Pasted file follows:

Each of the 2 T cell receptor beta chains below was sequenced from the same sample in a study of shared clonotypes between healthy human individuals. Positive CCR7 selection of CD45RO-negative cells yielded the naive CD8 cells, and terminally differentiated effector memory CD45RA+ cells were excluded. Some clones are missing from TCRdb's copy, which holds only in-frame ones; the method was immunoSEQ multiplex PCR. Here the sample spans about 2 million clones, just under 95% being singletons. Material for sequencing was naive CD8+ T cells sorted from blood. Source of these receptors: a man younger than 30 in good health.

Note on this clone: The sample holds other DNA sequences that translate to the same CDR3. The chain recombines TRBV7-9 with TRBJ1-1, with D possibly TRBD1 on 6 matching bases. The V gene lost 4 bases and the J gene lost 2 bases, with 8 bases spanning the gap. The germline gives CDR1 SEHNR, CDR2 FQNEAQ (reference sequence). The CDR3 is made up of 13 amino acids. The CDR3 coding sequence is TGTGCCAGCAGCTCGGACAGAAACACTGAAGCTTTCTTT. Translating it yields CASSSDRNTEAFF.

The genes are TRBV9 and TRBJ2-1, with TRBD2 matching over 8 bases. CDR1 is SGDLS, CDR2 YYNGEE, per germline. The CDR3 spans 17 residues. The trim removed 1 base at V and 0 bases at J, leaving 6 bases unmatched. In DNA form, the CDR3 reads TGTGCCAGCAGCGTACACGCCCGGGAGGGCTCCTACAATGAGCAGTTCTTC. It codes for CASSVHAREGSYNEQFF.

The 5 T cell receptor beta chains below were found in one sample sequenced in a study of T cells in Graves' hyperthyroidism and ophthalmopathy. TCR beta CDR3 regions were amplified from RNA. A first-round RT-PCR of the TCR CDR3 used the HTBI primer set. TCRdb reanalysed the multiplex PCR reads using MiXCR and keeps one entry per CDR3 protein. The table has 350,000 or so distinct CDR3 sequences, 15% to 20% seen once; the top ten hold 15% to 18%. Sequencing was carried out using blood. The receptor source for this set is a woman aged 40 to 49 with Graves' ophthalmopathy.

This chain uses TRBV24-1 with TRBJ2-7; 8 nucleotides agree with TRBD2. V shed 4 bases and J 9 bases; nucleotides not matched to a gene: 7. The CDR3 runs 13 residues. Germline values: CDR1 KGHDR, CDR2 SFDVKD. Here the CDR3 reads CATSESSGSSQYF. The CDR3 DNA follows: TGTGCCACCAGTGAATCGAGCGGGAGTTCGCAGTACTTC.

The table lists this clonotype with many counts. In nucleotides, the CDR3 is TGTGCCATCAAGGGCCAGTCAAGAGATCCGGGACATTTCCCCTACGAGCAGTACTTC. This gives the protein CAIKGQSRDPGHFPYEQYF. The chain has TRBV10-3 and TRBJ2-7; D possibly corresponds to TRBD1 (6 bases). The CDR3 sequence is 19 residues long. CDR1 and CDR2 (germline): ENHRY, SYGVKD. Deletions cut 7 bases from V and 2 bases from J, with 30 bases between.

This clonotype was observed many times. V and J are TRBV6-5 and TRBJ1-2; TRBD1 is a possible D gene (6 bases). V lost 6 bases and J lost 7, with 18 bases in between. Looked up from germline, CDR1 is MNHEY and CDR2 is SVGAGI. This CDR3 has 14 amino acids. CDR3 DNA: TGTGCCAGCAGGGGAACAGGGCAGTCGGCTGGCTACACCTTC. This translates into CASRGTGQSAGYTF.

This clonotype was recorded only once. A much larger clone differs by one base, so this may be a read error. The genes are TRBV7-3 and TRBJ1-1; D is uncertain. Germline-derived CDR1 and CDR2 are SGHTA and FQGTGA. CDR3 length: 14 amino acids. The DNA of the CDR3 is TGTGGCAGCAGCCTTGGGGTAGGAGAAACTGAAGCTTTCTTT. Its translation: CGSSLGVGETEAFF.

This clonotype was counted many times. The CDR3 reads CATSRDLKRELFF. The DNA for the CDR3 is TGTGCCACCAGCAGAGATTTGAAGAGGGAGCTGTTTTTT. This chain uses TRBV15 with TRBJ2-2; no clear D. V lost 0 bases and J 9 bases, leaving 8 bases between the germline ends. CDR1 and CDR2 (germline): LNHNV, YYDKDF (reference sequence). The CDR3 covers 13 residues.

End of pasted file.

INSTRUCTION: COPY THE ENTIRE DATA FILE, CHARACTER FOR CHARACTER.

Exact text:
Each of the 2 T cell receptor beta chains below was sequenced from the same sample in a study of shared clonotypes between healthy human individuals. Positive CCR7 selection of CD45RO-negative cells yielded the naive CD8 cells, and terminally differentiated effector memory CD45RA+ cells were excluded. Some clones are missing from TCRdb's copy, which holds only in-frame ones; the method was immunoSEQ multiplex PCR. Here the sample spans about 2 million clones, just under 95% being singletons. Material for sequencing was naive CD8+ T cells sorted from blood. Source of these receptors: a man younger than 30 in good health.

Note on this clone: The sample holds other DNA sequences that translate to the same CDR3. The chain recombines TRBV7-9 with TRBJ1-1, with D possibly TRBD1 on 6 matching bases. The V gene lost 4 bases and the J gene lost 2 bases, with 8 bases spanning the gap. The germline gives CDR1 SEHNR, CDR2 FQNEAQ (reference sequence). The CDR3 is made up of 13 amino acids. The CDR3 coding sequence is TGTGCCAGCAGCTCGGACAGAAACACTGAAGCTTTCTTT. Translating it yields CASSSDRNTEAFF.

The genes are TRBV9 and TRBJ2-1, with TRBD2 matching over 8 bases. CDR1 is SGDLS, CDR2 YYNGEE, per germline. The CDR3 spans 17 residues. The trim removed 1 base at V and 0 bases at J, leaving 6 bases unmatched. In DNA form, the CDR3 reads TGTGCCAGCAGCGTACACGCCCGGGAGGGCTCCTACAATGAGCAGTTCTTC. It codes for CASSVHAREGSYNEQFF.

The 5 T cell receptor beta chains below were found in one sample sequenced in a study of T cells in Graves' hyperthyroidism and ophthalmopathy. TCR beta CDR3 regions were amplified from RNA. A first-round RT-PCR of the TCR CDR3 used the HTBI primer set. TCRdb reanalysed the multiplex PCR reads using MiXCR and keeps one entry per CDR3 protein. The table has 350,000 or so distinct CDR3 sequences, 15% to 20% seen once; the top ten hold 15% to 18%. Sequencing was carried out using blood. The receptor source for this set is a woman aged 40 to 49 with Graves' ophthalmopathy.

This chain uses TRBV24-1 with TRBJ2-7; 8 nucleotides agree with TRBD2. V shed 4 bases and J 9 bases; nucleotides not matched to a gene: 7. The CDR3 runs 13 residues. Germline values: CDR1 KGHDR, CDR2 SFDVKD. Here the CDR3 reads CATSESSGSSQYF. The CDR3 DNA follows: TGTGCCACCAGTGAATCGAGCGGGAGTTCGCAGTACTTC.

The table lists this clonotype with many counts. In nucleotides, the CDR3 is TGTGCCATCAAGGGCCAGTCAAGAGATCCGGGACATTTCCCCTACGAGCAGTACTTC. This gives the protein CAIKGQSRDPGHFPYEQYF. The chain has TRBV10-3 and TRBJ2-7; D possibly corresponds to TRBD1 (6 bases). The CDR3 sequence is 19 residues long. CDR1 and CDR2 (germline): ENHRY, SYGVKD. Deletions cut 7 bases from V and 2 bases from J, with 30 bases between.

This clonotype was observed many times. V and J are TRBV6-5 and TRBJ1-2; TRBD1 is a possible D gene (6 bases). V lost 6 bases and J lost 7, with 18 bases in between. Looked up from germline, CDR1 is MNHEY and CDR2 is SVGAGI. This CDR3 has 14 amino acids. CDR3 DNA: TGTGCCAGCAGGGGAACAGGGCAGTCGGCTGGCTACACCTTC. This translates into CASRGTGQSAGYTF.

This clonotype was recorded only once. A much larger clone differs by one base, so this may be a read error. The genes are TRBV7-3 and TRBJ1-1; D is uncertain. Germline-derived CDR1 and CDR2 are SGHTA and FQGTGA. CDR3 length: 14 amino acids. The DNA of the CDR3 is TGTGGCAGCAGCCTTGGGGTAGGAGAAACTGAAGCTTTCTTT. Its translation: CGSSLGVGETEAFF.

This clonotype was counted many times. The CDR3 reads CATSRDLKRELFF. The DNA for the CDR3 is TGTGCCACCAGCAGAGATTTGAAGAGGGAGCTGTTTTTT. This chain uses TRBV15 with TRBJ2-2; no clear D. V lost 0 bases and J 9 bases, leaving 8 bases between the germline ends. CDR1 and CDR2 (germline): LNHNV, YYDKDF (reference sequence). The CDR3 covers 13 residues.